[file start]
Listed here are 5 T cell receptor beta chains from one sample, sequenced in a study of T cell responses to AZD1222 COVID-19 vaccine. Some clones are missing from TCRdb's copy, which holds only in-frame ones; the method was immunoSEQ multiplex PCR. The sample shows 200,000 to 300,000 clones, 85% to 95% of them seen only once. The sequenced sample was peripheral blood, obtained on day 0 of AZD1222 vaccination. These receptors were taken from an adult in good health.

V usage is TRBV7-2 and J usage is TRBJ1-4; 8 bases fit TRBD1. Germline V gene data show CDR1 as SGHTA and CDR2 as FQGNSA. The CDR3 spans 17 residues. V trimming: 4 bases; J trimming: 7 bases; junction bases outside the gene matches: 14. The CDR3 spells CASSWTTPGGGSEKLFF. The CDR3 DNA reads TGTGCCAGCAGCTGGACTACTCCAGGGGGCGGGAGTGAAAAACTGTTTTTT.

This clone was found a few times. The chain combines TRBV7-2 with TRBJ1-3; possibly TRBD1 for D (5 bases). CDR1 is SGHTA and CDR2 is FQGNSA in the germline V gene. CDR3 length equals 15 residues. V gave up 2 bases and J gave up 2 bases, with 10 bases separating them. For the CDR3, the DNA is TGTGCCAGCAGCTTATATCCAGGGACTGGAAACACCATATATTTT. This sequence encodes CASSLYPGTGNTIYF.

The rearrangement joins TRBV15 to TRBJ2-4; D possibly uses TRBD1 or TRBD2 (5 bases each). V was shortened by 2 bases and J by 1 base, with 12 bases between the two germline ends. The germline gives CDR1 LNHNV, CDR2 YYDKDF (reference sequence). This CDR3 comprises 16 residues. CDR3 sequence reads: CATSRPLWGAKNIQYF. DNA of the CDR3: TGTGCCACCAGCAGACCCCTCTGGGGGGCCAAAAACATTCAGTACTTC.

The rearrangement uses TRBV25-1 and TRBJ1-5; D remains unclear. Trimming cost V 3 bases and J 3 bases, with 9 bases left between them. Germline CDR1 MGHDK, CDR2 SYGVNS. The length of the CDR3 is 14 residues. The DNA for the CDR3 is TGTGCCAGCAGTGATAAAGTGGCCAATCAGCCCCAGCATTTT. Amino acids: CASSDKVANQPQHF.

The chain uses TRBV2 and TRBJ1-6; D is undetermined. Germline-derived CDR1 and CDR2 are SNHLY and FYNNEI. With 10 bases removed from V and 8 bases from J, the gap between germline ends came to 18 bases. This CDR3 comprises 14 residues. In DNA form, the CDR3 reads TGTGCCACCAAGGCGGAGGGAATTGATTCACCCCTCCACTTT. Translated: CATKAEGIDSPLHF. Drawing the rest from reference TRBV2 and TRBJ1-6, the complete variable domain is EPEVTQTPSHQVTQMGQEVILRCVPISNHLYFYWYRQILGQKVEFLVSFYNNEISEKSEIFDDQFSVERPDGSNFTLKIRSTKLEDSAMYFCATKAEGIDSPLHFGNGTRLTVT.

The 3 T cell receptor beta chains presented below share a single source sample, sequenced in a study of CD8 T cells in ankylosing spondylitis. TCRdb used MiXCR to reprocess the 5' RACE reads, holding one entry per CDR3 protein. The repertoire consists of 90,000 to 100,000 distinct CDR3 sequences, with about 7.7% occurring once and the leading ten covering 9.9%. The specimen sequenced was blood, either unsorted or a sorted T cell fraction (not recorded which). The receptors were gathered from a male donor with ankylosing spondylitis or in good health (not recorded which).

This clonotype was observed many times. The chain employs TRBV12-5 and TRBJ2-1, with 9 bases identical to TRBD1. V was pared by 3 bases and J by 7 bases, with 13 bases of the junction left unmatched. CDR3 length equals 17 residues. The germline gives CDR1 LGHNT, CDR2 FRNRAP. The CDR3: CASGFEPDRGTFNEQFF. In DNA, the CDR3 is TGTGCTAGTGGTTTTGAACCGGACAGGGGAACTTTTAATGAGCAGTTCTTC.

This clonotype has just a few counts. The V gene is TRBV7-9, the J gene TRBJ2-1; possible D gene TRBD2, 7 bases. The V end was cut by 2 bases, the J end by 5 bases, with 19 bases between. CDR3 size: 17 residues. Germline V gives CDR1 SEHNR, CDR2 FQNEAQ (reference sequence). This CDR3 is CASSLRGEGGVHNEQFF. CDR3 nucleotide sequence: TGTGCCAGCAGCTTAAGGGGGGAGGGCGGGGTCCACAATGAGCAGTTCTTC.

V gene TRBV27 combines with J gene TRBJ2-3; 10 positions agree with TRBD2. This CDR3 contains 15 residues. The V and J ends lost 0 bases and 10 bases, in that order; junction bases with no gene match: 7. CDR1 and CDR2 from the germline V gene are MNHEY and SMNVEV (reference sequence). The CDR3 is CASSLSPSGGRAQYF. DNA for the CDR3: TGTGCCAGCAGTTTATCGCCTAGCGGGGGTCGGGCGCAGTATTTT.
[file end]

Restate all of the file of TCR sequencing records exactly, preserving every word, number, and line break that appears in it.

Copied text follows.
Listed here are 5 T cell receptor beta chains from one sample, sequenced in a study of T cell responses to AZD1222 COVID-19 vaccine. Some clones are missing from TCRdb's copy, which holds only in-frame ones; the method was immunoSEQ multiplex PCR. The sample shows 200,000 to 300,000 clones, 85% to 95% of them seen only once. The sequenced sample was peripheral blood, obtained on day 0 of AZD1222 vaccination. These receptors were taken from an adult in good health.

V usage is TRBV7-2 and J usage is TRBJ1-4; 8 bases fit TRBD1. Germline V gene data show CDR1 as SGHTA and CDR2 as FQGNSA. The CDR3 spans 17 residues. V trimming: 4 bases; J trimming: 7 bases; junction bases outside the gene matches: 14. The CDR3 spells CASSWTTPGGGSEKLFF. The CDR3 DNA reads TGTGCCAGCAGCTGGACTACTCCAGGGGGCGGGAGTGAAAAACTGTTTTTT.

This clone was found a few times. The chain combines TRBV7-2 with TRBJ1-3; possibly TRBD1 for D (5 bases). CDR1 is SGHTA and CDR2 is FQGNSA in the germline V gene. CDR3 length equals 15 residues. V gave up 2 bases and J gave up 2 bases, with 10 bases separating them. For the CDR3, the DNA is TGTGCCAGCAGCTTATATCCAGGGACTGGAAACACCATATATTTT. This sequence encodes CASSLYPGTGNTIYF.

The rearrangement joins TRBV15 to TRBJ2-4; D possibly uses TRBD1 or TRBD2 (5 bases each). V was shortened by 2 bases and J by 1 base, with 12 bases between the two germline ends. The germline gives CDR1 LNHNV, CDR2 YYDKDF (reference sequence). This CDR3 comprises 16 residues. CDR3 sequence reads: CATSRPLWGAKNIQYF. DNA of the CDR3: TGTGCCACCAGCAGACCCCTCTGGGGGGCCAAAAACATTCAGTACTTC.

The rearrangement uses TRBV25-1 and TRBJ1-5; D remains unclear. Trimming cost V 3 bases and J 3 bases, with 9 bases left between them. Germline CDR1 MGHDK, CDR2 SYGVNS. The length of the CDR3 is 14 residues. The DNA for the CDR3 is TGTGCCAGCAGTGATAAAGTGGCCAATCAGCCCCAGCATTTT. Amino acids: CASSDKVANQPQHF.

The chain uses TRBV2 and TRBJ1-6; D is undetermined. Germline-derived CDR1 and CDR2 are SNHLY and FYNNEI. With 10 bases removed from V and 8 bases from J, the gap between germline ends came to 18 bases. This CDR3 comprises 14 residues. In DNA form, the CDR3 reads TGTGCCACCAAGGCGGAGGGAATTGATTCACCCCTCCACTTT. Translated: CATKAEGIDSPLHF. Drawing the rest from reference TRBV2 and TRBJ1-6, the complete variable domain is EPEVTQTPSHQVTQMGQEVILRCVPISNHLYFYWYRQILGQKVEFLVSFYNNEISEKSEIFDDQFSVERPDGSNFTLKIRSTKLEDSAMYFCATKAEGIDSPLHFGNGTRLTVT.

The 3 T cell receptor beta chains presented below share a single source sample, sequenced in a study of CD8 T cells in ankylosing spondylitis. TCRdb used MiXCR to reprocess the 5' RACE reads, holding one entry per CDR3 protein. The repertoire consists of 90,000 to 100,000 distinct CDR3 sequences, with about 7.7% occurring once and the leading ten covering 9.9%. The specimen sequenced was blood, either unsorted or a sorted T cell fraction (not recorded which). The receptors were gathered from a male donor with ankylosing spondylitis or in good health (not recorded which).

This clonotype was observed many times. The chain employs TRBV12-5 and TRBJ2-1, with 9 bases identical to TRBD1. V was pared by 3 bases and J by 7 bases, with 13 bases of the junction left unmatched. CDR3 length equals 17 residues. The germline gives CDR1 LGHNT, CDR2 FRNRAP. The CDR3: CASGFEPDRGTFNEQFF. In DNA, the CDR3 is TGTGCTAGTGGTTTTGAACCGGACAGGGGAACTTTTAATGAGCAGTTCTTC.

This clonotype has just a few counts. The V gene is TRBV7-9, the J gene TRBJ2-1; possible D gene TRBD2, 7 bases. The V end was cut by 2 bases, the J end by 5 bases, with 19 bases between. CDR3 size: 17 residues. Germline V gives CDR1 SEHNR, CDR2 FQNEAQ (reference sequence). This CDR3 is CASSLRGEGGVHNEQFF. CDR3 nucleotide sequence: TGTGCCAGCAGCTTAAGGGGGGAGGGCGGGGTCCACAATGAGCAGTTCTTC.

V gene TRBV27 combines with J gene TRBJ2-3; 10 positions agree with TRBD2. This CDR3 contains 15 residues. The V and J ends lost 0 bases and 10 bases, in that order; junction bases with no gene match: 7. CDR1 and CDR2 from the germline V gene are MNHEY and SMNVEV (reference sequence). The CDR3 is CASSLSPSGGRAQYF. DNA for the CDR3: TGTGCCAGCAGTTTATCGCCTAGCGGGGGTCGGGCGCAGTATTTT.